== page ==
Oil giant Shell is being urged to go vegan ahead of Earth Day on April 22.
Animal rights charity PETA has written to Royal Dutch Shell asking it to 'offset some of the environmental damage done by drilling for oil by serving vegan meals on all its offshore oil rigs in the North Sea, where workers live for months at a time'.
The letter from PETA says the top five meat and dairy corporations are responsible for more greenhouse-gas emissions than either Shell, ExxonMobil, or BP - and that eating vegan foods can reduce a person's dietary carbon footprint by more than half.
PETA also references research by scientists at the University of Oxford which showed that all animal-derived foods – including cows' milk and chicken's flesh and eggs – have a higher carbon footprint than their plant-based equivalents.
The study published last year, titled Reducing food’s environmental impacts through producers and consumers, looked at the environmental impact of more than 40 foods representing 90 percent of all food eaten. It considered the impact on emissions, freshwater use, water and air pollution, and land use.
"A vegan diet is probably the single biggest way to reduce your impact on planet Earth, not just greenhouse gases, but global acidification, eutrophication, land use and water use," research leader Joseph Poore, at the University of Oxford, concluded.
"It is far bigger than cutting down on your flights or buying an electric car [because] agriculture is a sector that spans all the multitude of environmental problems.
"Really it is animal products that are responsible for so much of this. Avoiding consumption of animal products delivers far better environmental benefits than trying to purchase sustainable meat and dairy."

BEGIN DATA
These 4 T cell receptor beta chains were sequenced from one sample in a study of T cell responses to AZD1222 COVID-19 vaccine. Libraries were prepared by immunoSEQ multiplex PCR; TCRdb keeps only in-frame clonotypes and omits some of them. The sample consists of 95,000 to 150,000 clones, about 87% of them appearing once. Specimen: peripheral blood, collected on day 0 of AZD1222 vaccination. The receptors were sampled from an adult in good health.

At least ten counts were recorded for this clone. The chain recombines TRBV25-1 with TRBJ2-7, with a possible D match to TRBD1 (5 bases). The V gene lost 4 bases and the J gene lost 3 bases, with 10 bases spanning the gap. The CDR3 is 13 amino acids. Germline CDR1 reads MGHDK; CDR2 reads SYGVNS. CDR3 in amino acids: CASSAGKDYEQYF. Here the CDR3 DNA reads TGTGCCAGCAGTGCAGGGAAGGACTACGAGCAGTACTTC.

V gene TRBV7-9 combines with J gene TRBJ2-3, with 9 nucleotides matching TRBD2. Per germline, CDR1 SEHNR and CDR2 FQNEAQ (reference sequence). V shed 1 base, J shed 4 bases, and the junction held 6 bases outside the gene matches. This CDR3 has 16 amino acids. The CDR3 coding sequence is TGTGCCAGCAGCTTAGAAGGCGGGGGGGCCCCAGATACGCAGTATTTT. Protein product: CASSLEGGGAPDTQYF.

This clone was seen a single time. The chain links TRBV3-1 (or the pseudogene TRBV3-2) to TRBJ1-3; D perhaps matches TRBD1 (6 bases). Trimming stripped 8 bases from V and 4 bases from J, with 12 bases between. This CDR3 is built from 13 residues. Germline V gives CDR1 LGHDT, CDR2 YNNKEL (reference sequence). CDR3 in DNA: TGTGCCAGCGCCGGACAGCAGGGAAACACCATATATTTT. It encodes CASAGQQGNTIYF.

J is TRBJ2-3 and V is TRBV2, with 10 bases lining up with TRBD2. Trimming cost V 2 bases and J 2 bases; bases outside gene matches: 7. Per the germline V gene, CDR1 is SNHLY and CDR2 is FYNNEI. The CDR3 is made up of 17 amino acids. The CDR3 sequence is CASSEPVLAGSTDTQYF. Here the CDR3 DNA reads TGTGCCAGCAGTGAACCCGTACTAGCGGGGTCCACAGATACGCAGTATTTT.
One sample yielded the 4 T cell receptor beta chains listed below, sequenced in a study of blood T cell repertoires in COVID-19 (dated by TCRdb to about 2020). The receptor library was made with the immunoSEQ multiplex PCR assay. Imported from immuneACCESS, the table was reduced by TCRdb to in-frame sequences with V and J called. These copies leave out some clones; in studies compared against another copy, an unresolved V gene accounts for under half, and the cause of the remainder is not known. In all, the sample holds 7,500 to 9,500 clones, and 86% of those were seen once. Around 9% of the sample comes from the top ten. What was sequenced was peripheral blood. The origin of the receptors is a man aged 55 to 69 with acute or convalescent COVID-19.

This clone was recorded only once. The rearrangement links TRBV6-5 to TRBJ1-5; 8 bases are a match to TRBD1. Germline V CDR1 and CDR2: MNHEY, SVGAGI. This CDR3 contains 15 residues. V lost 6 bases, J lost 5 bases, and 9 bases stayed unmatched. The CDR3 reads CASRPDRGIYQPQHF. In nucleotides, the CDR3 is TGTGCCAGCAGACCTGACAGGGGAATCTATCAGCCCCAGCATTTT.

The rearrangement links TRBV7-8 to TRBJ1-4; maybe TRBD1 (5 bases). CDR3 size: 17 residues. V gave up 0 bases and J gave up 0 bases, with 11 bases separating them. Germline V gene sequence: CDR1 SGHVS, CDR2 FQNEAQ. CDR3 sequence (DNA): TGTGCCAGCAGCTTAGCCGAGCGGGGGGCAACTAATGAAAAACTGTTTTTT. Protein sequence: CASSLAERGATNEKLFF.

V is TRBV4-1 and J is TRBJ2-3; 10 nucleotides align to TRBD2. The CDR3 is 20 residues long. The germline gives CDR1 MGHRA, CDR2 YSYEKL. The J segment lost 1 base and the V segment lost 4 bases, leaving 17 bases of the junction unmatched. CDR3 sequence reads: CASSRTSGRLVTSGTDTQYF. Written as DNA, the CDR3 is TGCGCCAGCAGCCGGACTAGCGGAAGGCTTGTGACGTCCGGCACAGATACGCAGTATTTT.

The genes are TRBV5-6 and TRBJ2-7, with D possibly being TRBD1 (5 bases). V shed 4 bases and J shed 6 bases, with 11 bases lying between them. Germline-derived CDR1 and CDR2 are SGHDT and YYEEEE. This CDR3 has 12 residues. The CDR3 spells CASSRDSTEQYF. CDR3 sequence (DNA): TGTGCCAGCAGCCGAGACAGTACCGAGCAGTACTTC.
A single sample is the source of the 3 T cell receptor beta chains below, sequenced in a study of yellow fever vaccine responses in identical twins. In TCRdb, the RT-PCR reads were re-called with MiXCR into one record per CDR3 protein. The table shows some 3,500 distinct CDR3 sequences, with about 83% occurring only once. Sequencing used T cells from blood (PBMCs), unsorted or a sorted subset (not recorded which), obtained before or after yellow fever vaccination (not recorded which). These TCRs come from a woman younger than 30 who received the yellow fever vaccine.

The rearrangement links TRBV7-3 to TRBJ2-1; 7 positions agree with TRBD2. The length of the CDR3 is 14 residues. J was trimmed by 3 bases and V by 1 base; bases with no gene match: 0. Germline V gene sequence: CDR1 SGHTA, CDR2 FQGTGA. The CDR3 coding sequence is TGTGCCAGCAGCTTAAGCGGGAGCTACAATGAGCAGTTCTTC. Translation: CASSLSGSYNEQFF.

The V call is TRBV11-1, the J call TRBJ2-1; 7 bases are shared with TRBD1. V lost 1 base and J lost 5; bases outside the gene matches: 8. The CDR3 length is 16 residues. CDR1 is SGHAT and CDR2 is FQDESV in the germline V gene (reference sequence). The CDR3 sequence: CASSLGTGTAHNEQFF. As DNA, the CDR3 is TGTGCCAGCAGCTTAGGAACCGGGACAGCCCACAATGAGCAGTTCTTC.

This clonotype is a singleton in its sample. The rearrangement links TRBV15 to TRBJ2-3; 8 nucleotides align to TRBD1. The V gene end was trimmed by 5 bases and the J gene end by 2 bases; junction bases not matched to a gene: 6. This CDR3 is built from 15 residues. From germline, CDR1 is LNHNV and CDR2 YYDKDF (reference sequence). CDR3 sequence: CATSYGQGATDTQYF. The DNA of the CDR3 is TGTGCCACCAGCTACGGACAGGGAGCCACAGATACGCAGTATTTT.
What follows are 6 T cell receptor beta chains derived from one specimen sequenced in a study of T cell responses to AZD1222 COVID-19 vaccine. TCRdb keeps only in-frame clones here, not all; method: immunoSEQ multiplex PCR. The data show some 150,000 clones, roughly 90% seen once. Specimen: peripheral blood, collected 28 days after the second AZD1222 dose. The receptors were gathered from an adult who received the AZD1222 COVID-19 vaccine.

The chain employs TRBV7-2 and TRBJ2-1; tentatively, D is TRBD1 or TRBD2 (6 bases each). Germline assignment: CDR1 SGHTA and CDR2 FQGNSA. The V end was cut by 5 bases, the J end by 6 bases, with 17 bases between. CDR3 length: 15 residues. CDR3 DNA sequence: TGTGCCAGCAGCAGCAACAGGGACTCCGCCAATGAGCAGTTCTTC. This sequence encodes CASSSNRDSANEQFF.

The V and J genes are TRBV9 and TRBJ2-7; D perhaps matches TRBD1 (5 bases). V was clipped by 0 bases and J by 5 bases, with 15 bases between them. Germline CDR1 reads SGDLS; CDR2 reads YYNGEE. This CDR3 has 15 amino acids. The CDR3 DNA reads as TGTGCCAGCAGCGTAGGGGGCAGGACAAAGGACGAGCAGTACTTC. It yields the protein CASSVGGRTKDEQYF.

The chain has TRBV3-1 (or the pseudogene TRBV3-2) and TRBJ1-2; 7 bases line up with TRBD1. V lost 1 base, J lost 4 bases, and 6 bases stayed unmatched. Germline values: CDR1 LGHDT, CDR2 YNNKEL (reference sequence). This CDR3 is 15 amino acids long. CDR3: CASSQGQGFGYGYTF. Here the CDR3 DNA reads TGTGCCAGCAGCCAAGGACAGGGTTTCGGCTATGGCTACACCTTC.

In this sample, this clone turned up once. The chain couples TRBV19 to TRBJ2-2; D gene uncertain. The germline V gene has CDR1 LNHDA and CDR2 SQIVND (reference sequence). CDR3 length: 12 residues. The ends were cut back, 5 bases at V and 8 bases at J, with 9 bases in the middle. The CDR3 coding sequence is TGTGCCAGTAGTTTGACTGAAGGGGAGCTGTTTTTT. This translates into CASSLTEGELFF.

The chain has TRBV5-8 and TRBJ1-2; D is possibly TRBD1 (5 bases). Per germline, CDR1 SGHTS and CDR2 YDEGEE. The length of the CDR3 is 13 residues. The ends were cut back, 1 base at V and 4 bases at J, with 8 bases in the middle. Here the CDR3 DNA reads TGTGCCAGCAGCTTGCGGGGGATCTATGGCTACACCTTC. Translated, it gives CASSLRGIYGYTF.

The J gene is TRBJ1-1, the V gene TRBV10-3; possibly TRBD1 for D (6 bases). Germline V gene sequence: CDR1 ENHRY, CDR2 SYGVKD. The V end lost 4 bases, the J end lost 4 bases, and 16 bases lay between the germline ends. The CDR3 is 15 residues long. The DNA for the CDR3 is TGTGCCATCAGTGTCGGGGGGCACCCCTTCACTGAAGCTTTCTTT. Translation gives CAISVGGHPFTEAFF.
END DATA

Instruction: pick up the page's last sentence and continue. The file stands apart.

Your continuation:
"Animal agriculture is right on the heels of burning fossil fuels when it comes to contributing to climate change," PETA Director of International Programmes, Mimi Bekhechi, said in a statement sent to Plant Based News.
"This Earth Day, PETA is calling on Shell to improve workers' health, save animals' lives, and slow down the destruction of the planet by switching to vegan meals on all of its offshore rigs."
PETA adds: "Each person who goes vegan spares more than 200 animals a year daily suffering and a terrifying death and that vegans have a lower risk of suffering from heart disease, diabetes, obesity, and cancer than meat-eaters do."
Disclaimer: The opinions expressed in this article are prepared in the author's capacity and do not necessarily reflect the views and opinions of Plant Based News itself.Reuse this content
Maria is the Editor of Plant Based News. A former magazine editor, newspaper reporter, and features writer, her work has been published by The Guardian, The Huffington Post, and various regional newspapers. She was previously the editor of Vegan Life magazine and Vegan Trade Journal. She has interviewed a huge range of people, from Prime Ministers to authors, activists, pop stars and actors, and enjoys the varied range of topics writing for PBN allows her to tackle. You can follow her on Twitter @MariaChiorando and Instagram @mariachiorando.
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